Netezza internal data types

IBM® Netezza® supports three internal data types: rowid, transaction ID, and dataslice.

The following table describes the internal data types.
Table 1. Internal data types
Type Column name Value Disk usage
rowid rowid 100,000 - 9,223,372,036,854,775,807 8 bytes
transaction ID createxid

deletexid

1024 - 9,223,372,036,854,775,807 8 bytes
dataslice datasliceid 1 - 2,147,483,647 4 bytes
rowid
Identifies a specific record in the database and is guaranteed to be unique, but not necessarily sequential within a table. At installation, the initial rowid value is 100,000. The Netezza host assigns a range of sequential rowids to each SPU. When you insert records, the system assigns them rowids. When the initial allotment of rowids is depleted, the system assigns another range, which is why the rowids cannot be sequential.
transaction ID
Identifies the transaction ID that created the record (createxid) and the transaction ID that deleted the record (deletexid), which is 0 if the record is not deleted. When the system updates a record, it updates the deletexid on the original row with the current transaction ID, inserts a record with the updated value, and preserves the rowid.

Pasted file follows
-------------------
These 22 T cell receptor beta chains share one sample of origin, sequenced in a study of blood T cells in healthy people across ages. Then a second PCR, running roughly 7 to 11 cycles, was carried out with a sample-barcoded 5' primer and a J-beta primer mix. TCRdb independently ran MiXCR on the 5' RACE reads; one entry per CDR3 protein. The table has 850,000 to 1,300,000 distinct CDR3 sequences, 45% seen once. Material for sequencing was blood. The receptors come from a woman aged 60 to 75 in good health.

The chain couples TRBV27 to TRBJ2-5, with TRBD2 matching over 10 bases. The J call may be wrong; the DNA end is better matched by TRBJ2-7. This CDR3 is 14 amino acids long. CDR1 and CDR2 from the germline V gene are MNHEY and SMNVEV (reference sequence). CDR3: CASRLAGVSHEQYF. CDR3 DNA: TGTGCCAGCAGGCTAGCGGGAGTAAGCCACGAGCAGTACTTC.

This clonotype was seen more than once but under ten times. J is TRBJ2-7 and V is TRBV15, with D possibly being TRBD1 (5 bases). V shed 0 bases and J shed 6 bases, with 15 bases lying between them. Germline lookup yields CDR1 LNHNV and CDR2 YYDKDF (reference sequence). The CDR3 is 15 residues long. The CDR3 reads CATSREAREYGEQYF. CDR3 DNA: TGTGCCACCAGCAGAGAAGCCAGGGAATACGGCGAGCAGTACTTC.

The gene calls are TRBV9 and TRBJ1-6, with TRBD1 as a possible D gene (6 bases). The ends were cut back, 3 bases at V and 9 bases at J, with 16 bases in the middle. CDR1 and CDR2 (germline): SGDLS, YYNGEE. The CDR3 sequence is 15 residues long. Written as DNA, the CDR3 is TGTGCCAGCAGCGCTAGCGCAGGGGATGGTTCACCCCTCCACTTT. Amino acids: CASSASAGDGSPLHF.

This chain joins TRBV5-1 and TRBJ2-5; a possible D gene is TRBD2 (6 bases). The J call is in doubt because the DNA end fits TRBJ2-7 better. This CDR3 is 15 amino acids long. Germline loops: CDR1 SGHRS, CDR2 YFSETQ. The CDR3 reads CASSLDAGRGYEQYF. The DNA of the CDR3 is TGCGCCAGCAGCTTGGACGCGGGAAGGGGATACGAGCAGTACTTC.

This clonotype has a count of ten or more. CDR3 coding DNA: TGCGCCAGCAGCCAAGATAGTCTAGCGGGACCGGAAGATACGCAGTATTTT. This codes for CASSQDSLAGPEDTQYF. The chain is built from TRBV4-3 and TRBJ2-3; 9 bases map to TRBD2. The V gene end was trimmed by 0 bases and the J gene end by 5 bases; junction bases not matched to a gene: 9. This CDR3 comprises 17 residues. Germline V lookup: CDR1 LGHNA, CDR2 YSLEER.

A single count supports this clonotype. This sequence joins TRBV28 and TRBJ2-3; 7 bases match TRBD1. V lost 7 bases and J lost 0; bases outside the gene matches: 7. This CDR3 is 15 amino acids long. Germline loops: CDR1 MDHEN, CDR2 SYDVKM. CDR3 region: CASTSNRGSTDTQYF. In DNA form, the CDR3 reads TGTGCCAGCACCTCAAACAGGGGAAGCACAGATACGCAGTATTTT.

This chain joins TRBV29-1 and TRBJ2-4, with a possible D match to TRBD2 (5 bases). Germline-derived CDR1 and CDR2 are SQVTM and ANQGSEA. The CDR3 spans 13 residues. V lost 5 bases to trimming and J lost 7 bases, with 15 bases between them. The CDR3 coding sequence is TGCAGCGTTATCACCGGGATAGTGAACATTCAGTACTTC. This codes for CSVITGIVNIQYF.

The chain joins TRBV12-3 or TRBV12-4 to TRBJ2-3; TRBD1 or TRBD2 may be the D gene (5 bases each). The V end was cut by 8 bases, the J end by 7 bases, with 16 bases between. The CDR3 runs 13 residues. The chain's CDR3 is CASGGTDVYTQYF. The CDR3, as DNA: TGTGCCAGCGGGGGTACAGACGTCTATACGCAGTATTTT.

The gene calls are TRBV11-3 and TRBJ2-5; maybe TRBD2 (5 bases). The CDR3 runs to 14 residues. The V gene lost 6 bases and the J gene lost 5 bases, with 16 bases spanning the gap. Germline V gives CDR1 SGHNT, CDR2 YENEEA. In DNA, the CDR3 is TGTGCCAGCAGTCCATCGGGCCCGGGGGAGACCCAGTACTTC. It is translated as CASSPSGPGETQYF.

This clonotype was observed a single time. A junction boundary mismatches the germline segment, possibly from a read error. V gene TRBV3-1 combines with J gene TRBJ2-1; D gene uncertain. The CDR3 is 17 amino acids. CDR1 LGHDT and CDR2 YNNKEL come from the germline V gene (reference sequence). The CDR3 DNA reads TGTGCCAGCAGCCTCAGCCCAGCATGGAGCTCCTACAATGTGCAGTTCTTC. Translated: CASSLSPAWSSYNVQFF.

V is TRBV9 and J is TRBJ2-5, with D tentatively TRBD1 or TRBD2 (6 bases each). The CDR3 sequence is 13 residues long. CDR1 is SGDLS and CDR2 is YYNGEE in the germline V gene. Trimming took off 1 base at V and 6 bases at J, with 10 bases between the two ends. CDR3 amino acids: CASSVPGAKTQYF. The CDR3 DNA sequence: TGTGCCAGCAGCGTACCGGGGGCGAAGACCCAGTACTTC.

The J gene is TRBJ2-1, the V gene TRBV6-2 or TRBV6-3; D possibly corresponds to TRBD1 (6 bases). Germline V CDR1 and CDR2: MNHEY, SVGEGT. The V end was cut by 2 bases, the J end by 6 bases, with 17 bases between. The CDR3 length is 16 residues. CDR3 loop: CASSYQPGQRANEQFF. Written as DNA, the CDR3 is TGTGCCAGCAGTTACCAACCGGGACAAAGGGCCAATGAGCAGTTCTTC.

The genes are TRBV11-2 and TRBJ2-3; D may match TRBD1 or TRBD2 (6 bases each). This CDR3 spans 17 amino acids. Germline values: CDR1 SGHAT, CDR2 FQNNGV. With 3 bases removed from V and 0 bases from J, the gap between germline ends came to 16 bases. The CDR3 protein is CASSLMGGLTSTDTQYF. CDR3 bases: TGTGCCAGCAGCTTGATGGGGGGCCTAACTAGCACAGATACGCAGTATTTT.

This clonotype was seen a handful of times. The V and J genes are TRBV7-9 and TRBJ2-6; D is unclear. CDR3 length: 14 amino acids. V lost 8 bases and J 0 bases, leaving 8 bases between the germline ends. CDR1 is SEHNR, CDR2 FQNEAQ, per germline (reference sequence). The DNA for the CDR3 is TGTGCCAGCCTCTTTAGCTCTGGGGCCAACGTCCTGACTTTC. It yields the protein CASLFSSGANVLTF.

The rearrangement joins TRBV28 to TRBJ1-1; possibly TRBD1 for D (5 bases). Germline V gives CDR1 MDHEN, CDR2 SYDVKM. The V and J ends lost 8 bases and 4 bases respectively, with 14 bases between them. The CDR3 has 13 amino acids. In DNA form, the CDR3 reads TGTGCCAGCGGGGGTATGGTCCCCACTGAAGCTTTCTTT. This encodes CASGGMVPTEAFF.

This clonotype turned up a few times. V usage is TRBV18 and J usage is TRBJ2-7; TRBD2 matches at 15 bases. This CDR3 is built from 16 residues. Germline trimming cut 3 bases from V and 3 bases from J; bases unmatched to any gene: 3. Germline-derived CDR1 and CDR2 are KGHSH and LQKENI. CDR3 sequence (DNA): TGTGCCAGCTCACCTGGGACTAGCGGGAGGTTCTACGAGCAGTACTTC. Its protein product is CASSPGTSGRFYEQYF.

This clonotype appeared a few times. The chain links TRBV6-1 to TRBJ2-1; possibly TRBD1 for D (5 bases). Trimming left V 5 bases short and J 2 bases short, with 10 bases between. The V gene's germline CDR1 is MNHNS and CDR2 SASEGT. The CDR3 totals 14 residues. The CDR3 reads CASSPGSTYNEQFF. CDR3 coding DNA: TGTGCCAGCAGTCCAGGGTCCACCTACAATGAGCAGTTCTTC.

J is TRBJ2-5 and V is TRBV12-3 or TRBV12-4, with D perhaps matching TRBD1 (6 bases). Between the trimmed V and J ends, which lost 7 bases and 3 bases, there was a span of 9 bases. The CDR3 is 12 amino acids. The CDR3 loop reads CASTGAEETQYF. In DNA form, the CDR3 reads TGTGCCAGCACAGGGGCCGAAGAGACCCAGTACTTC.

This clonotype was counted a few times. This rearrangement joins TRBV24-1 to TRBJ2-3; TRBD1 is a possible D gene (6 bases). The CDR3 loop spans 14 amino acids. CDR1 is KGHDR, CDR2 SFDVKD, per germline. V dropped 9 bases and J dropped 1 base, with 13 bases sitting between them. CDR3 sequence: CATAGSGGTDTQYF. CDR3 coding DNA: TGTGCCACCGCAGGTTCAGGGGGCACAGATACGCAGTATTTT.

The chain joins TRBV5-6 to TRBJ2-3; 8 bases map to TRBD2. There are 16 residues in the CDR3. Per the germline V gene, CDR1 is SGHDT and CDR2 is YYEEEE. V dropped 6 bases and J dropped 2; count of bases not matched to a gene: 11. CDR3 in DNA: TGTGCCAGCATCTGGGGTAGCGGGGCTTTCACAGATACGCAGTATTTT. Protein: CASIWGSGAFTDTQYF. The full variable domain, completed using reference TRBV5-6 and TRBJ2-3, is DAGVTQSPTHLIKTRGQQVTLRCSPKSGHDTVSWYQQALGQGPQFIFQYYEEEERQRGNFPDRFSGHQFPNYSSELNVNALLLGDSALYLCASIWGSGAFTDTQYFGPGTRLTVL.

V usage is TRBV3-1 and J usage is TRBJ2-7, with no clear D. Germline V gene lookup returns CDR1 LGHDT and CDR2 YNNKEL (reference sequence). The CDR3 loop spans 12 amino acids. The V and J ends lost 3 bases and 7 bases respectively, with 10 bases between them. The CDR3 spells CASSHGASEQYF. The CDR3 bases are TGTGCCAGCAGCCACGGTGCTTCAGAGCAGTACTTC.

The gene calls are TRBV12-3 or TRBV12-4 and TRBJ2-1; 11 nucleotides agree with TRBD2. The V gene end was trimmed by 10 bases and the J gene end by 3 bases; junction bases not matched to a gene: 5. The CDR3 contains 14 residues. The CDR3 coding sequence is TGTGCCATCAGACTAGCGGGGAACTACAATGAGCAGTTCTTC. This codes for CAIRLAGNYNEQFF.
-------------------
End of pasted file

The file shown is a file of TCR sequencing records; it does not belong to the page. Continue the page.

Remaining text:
An xid is an 8-byte integer of which 48 bits are significant. At installation, the initial xid value is 1024. The size of the xid allows for over 100 trillion (100,000,000,000,000) transaction IDs.

dataslice
Identifies that portion of the database that is stored on each disk. At installation, the system is divided into a logical number of data slices. When the system creates a record, it assigns it to a logical data slice (and thus a physical disk) based on its distribution key. Although the system dynamically generates datasliceid values, it does not store them with each individual record.
You can use the datasliceid keyword in a query to identify which data slice the records are coming from. For example:
   SELECT DATASLICEID, name FROM employee_table;

For more information about data slices, see the IBM Netezza System Administrator’s Guide.

Note: These internal data type column names are reserved words, which means that you cannot use them in DDL statements.